Former Israeli minister convicted of spying for Iran given 11 years in plea deal
A former Israeli minister charged with spying for Israel's arch-foe Iran has reached a plea deal with prosecutors that will see him serve 11 years in prison, the justice ministry said on Wednesday.
As part of the agreement, Gonen Segev will plead guilty "to serious espionage and transfer of information to the enemy," the ministry said in a statement.
Segev, energy minister from 1995 to 1996, was indicted in June. The Shin Bet, Israel's internal security service, said during this time he had been recruited by Iranian intelligence while living in Nigeria and had "served as an agent".
Investigators found that Segev made contact with officials at the Iranian embassy in Nigeria in 2012 and that he visited Iran twice for meetings with his handlers, the Shin Bet said.
Segev, it said, received an encrypted communications system from Iranian agents and supplied Iran with "information related to the energy sector, security sites in Israel and officials in political and security institutions".
Segev's lawyers, Eli Zohar and Moshe Mazor, said in a statement that as part of the deal a charge of treason was dropped.
"Indeed Mr Segev had contacts with Iranians, but his motive was not 'to aid the enemy in time of war' - treason. That is why that offence was removed, inter alia, from the amended indictment.
"The amended charge sheet filed today and the plea bargain that was reached returns this case to its natural and proper proportions," the Hebrew-language statement of Segev's lawyers said.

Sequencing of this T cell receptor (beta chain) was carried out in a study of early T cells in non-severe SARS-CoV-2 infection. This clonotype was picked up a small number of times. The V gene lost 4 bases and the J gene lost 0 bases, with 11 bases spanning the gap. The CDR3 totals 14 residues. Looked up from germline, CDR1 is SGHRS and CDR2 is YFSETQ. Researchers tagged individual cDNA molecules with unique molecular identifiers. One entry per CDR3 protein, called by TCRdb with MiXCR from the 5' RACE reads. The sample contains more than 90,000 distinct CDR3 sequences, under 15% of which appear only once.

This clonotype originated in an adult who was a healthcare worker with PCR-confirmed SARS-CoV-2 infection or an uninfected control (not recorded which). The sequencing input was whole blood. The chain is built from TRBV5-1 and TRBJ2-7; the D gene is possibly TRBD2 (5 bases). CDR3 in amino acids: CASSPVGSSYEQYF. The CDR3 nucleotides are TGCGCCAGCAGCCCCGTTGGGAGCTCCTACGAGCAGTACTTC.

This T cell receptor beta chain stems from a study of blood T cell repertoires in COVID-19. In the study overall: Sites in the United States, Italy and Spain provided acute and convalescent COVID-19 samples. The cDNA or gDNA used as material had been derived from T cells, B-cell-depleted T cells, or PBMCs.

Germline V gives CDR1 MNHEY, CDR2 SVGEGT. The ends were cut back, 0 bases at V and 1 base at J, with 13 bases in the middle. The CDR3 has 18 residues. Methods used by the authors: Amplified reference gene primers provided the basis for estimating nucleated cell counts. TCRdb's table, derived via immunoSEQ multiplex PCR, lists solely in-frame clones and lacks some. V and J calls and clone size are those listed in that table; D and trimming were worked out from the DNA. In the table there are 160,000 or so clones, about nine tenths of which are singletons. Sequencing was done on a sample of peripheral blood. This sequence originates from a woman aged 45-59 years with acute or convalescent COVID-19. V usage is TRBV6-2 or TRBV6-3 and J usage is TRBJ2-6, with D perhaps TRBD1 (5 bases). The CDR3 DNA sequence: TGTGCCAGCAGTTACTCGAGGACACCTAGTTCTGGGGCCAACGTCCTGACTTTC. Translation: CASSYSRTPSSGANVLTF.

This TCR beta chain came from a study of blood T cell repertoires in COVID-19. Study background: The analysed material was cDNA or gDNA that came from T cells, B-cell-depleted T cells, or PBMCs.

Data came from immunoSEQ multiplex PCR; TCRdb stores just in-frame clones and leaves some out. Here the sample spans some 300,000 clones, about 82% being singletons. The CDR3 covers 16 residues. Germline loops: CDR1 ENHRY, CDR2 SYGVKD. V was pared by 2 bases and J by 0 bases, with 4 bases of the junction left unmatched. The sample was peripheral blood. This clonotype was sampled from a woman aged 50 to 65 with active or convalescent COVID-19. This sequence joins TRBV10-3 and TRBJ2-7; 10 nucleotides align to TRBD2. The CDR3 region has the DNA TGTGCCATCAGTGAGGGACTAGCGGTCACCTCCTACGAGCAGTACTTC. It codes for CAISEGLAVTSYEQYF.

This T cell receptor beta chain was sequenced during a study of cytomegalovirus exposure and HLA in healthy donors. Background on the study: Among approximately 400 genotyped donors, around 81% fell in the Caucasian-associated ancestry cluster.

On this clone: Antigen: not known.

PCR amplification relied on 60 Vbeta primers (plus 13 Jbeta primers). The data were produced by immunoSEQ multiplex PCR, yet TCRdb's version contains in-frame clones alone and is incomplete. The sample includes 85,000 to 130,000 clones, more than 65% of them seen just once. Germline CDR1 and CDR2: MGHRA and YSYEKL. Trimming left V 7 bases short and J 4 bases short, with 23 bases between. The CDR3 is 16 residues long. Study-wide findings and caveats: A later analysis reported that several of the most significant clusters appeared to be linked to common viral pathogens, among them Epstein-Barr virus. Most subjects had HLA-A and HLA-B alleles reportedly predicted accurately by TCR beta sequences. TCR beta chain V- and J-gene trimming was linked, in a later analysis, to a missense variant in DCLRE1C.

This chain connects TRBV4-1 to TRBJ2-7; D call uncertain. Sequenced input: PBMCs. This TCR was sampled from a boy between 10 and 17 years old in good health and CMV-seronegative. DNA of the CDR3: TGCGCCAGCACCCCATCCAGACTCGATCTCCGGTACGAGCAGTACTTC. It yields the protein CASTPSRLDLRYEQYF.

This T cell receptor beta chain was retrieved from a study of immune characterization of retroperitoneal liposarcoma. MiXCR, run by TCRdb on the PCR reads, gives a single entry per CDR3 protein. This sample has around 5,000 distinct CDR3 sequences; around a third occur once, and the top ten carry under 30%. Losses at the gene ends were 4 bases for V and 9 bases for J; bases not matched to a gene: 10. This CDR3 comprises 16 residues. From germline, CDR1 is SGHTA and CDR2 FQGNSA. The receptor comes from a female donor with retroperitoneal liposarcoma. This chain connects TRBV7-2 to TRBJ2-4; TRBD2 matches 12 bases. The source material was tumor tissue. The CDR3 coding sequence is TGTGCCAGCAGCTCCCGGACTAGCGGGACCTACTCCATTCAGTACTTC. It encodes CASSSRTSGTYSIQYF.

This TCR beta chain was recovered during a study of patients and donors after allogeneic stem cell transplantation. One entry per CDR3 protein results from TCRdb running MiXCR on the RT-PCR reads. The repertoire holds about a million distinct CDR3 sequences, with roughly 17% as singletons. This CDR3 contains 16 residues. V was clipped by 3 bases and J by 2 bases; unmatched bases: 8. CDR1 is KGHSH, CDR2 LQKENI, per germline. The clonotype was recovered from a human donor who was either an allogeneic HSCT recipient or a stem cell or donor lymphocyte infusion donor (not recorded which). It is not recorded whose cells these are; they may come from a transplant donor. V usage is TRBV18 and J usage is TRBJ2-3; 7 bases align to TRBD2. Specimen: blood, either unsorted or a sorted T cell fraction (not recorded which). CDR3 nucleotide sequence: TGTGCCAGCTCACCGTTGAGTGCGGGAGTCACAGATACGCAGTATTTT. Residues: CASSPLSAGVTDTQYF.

A sentencing hearing was set for 11 February in the Jerusalem District Court.
Behind closed doors
The trial of Segev opened in July but was held behind closed doors in the Jerusalem district court, with few details of the accusations publicly released.
He was arrested in May during a visit to Equatorial Guinea and extradited to Israel.
The original charges, as published by the justice ministry, were: "aiding an enemy in wartime, serious espionage, attempted serious espionage and passing information to the enemy."
The Shin Bet accused Segev in a statement at the time of providing Iran with "information related to the energy market, security sites in Israel, buildings and officials in political and security bodies, and more" while he was living in Nigeria between 2012 and his arrest in May last year.
Segev served in the Labor government of prime minister Yitzhak Rabin, who was assassinated in 1996 after casting the decisive vote in favour of the Oslo II peace agreement with the Palestinians in 1993.
Segev has previously served prison time on criminal charges.
In 2004, he was charged with trying to smuggle 30,000 ecstasy pills into Israel from the Netherlands using a diplomatic passport with a falsified expiry date.
The following year, he admitted the charges as part of a plea bargain.
He has also been convicted of attempted credit card fraud.
Israel has long been locked in a shadow war with Iran, which supports the ruling group Hamas in the Gaza Strip and Hezbollah in Lebanon. Iran has accused Israel of being behind acts of sabotage and assassinations of scientists involved in its nuclear programme.